Alex Telander's Reviews > Cathedral of the Sea

Cathedral of the Sea by Ildefonso Falcones
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Jun 13, 2008

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CATHEDRAL OF THE SEA BY ILDEFONSO FALCONES: Released in May of this year, Spanish author Ildefonso Falcones’ Cathedral of the Sea has been a runaway bestseller in Europe. A medieval historical fiction epic in the vein of Ken Follett’s Pillars of the Earth and World Without End, the book centers on fourteenth century Barcelona living through the war and plague and one character’s plight to have a good and happy life.

Arnau Estanyol is someone who’s never had anything handed to him on a platter, but then it is fourteenth century medieval Spain, and times are especially hard if you’re a peasant. In this feudal system, the peasants are essentially slaves to the landlord, whom they must pay in labor and crops grown. Fighting for their freedom, Arnau and his father fleet to the big city of Barcelona, where if they remain uncaptured for over a year, they will gain their emancipation.

Arnau finds the great Barcelona to be a wondrous and new place and falls in love with the growing cathedral that is dedicated to the Virgin Mary. Wanting to help however he can, he forces his way in to becoming a bastaix—the workers who carry the giant boulders for the building of the great cathedral. As the youngest bastaix ever, Arnau proves he can carry the giant rocks from the quarry to the growing church.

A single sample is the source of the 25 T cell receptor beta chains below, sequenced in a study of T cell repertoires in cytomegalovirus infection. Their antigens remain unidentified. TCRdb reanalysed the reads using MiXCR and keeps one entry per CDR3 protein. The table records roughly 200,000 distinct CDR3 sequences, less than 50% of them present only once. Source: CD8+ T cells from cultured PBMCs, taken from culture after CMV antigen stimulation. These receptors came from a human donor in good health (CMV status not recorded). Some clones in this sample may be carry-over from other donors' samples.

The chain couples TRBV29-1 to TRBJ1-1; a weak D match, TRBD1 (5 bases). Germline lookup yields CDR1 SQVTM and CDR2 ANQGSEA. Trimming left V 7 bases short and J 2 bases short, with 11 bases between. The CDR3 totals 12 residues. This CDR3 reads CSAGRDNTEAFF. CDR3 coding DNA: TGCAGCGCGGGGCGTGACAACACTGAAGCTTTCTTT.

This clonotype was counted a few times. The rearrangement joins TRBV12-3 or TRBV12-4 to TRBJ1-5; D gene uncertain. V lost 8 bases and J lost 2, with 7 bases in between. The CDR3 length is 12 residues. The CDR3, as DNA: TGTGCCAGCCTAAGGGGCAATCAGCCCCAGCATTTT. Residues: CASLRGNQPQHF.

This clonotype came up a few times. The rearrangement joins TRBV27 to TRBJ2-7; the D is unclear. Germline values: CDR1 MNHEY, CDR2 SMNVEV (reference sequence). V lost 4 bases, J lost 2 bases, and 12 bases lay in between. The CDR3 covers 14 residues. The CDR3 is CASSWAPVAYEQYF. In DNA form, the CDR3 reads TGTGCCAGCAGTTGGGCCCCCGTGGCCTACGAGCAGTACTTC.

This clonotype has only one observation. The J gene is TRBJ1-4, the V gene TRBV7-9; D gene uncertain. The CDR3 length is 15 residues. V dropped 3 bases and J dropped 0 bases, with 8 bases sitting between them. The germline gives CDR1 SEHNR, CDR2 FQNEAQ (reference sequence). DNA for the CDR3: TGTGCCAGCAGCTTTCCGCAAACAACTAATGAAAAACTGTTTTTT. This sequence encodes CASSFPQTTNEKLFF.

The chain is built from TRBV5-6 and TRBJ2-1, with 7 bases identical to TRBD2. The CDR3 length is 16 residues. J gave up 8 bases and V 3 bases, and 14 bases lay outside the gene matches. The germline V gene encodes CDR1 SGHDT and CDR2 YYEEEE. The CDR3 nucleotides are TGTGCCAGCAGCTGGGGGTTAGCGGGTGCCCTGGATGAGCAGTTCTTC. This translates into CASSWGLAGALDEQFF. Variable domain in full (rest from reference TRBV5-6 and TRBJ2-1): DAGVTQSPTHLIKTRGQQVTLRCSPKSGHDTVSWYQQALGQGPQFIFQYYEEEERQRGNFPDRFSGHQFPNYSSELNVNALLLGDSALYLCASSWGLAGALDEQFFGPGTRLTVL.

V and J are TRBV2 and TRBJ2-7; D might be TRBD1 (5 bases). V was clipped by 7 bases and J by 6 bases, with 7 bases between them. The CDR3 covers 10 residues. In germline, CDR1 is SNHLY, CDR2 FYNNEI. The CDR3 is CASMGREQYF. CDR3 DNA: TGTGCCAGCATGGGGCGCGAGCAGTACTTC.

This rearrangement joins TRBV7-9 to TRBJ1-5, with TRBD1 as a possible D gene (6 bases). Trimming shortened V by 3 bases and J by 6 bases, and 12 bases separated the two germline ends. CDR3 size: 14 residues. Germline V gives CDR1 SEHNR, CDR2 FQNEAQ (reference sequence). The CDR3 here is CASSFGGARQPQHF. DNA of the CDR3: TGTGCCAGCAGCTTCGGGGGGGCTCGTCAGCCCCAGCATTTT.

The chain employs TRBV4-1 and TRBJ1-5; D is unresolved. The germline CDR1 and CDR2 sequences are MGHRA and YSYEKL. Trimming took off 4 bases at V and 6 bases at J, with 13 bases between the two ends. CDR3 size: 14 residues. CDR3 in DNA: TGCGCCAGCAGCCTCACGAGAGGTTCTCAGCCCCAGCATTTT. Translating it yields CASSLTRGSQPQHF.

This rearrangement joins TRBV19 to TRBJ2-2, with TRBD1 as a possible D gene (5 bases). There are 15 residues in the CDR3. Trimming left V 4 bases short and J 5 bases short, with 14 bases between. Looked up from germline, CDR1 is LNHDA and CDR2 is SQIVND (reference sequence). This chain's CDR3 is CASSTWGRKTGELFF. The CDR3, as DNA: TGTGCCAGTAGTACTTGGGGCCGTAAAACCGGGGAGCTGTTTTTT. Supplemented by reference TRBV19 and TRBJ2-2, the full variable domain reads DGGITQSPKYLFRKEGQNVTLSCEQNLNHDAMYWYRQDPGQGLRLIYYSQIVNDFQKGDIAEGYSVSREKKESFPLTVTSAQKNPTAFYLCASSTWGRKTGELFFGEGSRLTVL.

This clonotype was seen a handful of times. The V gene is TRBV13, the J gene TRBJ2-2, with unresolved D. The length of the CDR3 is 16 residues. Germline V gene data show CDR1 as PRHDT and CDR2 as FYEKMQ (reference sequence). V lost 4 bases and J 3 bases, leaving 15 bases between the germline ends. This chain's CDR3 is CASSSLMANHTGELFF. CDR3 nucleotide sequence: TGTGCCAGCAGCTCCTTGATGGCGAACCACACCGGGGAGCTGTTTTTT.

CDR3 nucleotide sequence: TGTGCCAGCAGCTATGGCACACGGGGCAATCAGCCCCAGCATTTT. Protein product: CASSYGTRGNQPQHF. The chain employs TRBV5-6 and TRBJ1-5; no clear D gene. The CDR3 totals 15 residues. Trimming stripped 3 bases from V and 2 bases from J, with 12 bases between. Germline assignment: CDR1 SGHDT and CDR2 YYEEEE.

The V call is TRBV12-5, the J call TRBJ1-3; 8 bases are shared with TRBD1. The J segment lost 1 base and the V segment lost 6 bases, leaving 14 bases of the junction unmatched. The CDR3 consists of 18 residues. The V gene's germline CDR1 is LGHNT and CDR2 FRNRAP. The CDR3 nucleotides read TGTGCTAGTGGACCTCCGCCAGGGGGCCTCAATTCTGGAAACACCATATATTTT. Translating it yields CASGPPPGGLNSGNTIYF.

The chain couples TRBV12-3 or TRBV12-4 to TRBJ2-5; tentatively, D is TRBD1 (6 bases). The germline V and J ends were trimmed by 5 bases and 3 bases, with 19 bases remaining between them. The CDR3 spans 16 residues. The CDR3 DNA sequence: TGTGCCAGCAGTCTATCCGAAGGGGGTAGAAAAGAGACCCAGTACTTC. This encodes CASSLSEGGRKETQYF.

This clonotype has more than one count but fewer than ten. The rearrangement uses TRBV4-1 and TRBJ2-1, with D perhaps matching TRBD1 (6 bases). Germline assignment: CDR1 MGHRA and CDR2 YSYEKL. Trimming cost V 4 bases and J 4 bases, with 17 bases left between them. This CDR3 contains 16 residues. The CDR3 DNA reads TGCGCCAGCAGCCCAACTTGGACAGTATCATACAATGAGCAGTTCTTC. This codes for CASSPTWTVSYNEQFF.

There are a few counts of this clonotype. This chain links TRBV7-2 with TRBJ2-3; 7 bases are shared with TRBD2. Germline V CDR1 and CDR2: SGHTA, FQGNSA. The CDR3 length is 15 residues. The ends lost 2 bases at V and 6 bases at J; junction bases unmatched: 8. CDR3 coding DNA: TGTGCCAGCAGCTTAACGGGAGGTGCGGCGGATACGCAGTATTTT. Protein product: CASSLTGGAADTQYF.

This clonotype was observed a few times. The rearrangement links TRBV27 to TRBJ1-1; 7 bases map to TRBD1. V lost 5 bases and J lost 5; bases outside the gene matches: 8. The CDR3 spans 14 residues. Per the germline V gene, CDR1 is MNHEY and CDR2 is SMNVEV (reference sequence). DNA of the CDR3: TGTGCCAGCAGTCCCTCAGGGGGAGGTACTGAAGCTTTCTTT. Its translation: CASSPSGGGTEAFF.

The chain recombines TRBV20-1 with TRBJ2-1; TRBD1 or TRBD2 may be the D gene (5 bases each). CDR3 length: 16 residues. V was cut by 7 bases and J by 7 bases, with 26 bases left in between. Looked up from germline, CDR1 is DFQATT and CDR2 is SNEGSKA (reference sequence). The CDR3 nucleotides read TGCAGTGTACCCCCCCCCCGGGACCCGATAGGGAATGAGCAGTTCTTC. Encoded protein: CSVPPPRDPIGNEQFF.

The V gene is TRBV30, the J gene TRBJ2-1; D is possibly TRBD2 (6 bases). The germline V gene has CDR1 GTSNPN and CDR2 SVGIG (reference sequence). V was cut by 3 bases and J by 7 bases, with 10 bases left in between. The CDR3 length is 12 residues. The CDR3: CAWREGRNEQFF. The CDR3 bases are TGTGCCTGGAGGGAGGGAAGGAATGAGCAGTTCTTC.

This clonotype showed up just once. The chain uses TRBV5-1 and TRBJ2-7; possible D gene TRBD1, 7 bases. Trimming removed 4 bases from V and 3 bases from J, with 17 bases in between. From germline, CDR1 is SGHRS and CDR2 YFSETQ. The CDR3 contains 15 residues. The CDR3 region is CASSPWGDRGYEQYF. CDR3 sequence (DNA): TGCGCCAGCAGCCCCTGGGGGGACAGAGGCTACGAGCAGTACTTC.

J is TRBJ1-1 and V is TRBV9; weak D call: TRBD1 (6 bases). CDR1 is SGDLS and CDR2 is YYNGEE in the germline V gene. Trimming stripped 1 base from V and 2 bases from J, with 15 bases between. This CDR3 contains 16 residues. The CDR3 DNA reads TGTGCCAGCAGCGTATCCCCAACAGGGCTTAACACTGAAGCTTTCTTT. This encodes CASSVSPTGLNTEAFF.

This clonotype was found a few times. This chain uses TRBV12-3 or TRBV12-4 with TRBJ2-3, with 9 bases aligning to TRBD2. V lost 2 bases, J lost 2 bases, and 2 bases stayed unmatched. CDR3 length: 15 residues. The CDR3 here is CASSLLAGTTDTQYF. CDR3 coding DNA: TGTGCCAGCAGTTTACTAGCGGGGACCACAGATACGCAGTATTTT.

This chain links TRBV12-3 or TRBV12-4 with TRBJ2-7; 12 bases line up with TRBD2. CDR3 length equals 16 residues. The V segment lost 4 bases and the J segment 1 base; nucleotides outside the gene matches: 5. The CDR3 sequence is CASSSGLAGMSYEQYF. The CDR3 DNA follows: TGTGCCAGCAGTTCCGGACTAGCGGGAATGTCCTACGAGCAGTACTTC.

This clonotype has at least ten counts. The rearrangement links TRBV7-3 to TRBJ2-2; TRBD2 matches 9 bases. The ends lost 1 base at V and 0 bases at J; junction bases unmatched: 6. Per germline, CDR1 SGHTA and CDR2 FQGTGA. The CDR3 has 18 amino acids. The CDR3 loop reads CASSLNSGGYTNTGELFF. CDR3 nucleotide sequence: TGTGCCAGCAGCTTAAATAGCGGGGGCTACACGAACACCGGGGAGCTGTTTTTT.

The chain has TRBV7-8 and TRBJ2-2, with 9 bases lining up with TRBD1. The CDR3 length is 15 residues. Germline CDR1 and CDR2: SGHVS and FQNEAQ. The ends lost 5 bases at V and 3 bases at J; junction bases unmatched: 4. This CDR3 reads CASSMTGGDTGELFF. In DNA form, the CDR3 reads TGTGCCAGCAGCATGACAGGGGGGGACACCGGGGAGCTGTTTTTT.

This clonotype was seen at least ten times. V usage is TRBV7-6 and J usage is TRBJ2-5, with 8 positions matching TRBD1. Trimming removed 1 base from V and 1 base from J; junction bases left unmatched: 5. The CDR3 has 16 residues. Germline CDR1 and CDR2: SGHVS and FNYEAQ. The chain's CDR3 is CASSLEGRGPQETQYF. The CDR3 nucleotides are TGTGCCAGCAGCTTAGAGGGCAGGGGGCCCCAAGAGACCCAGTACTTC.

In the city of Barcelona, Arnau finds love and much loss, feuding and vengeful families, and loving people, plague and war, as well as a respect and befriending of the Jewish people who are hated by all. When the plague hits, wiping out a considerable percentage of the population, the people blame the Jews, saying they poisoned the wells. Arnau must defend his new friends, and in this way is introduced to a new and lucrative career choice.

While at times it seems Falcones is borrowing a little too much from Follett, in making revenge and despair prevalent actions and emotions in the people of his world, the reasoning and meaning behind their intentions is unclear and at times seemingly pointless. There is a lacking in depth of character and storyline that has made Follett’s historical epics so popular. Perhaps it is in the translation, which seems to simplify the story too much, that makes the book seem a little too unrealistic. Nevertheless, Cathedral of the Sea is an interesting read in the systems of peasants and nobles in a fourteenth century city, in the different levels of society, and how different careers are performed, as well as what it means when war is declared by the king.

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